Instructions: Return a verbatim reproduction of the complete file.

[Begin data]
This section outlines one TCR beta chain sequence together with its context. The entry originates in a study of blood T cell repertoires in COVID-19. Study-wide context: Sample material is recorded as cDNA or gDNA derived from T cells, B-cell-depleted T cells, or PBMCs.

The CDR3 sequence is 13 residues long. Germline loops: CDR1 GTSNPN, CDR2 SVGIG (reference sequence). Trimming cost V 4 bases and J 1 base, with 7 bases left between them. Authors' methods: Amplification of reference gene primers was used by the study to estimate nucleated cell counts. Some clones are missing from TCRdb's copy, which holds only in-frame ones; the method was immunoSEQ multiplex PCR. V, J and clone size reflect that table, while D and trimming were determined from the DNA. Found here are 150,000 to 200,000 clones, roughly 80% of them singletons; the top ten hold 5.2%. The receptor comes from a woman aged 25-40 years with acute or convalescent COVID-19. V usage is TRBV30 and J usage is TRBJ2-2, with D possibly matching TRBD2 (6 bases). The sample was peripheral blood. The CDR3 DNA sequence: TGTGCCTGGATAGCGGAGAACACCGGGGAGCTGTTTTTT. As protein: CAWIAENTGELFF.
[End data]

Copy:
This section outlines one TCR beta chain sequence together with its context. The entry originates in a study of blood T cell repertoires in COVID-19. Study-wide context: Sample material is recorded as cDNA or gDNA derived from T cells, B-cell-depleted T cells, or PBMCs.

The CDR3 sequence is 13 residues long. Germline loops: CDR1 GTSNPN, CDR2 SVGIG (reference sequence). Trimming cost V 4 bases and J 1 base, with 7 bases left between them. Authors' methods: Amplification of reference gene primers was used by the study to estimate nucleated cell counts. Some clones are missing from TCRdb's copy, which holds only in-frame ones; the method was immunoSEQ multiplex PCR. V, J and clone size reflect that table, while D and trimming were determined from the DNA. Found here are 150,000 to 200,000 clones, roughly 80% of them singletons; the top ten hold 5.2%. The receptor comes from a woman aged 25-40 years with acute or convalescent COVID-19. V usage is TRBV30 and J usage is TRBJ2-2, with D possibly matching TRBD2 (6 bases). The sample was peripheral blood. The CDR3 DNA sequence: TGTGCCTGGATAGCGGAGAACACCGGGGAGCTGTTTTTT. As protein: CAWIAENTGELFF.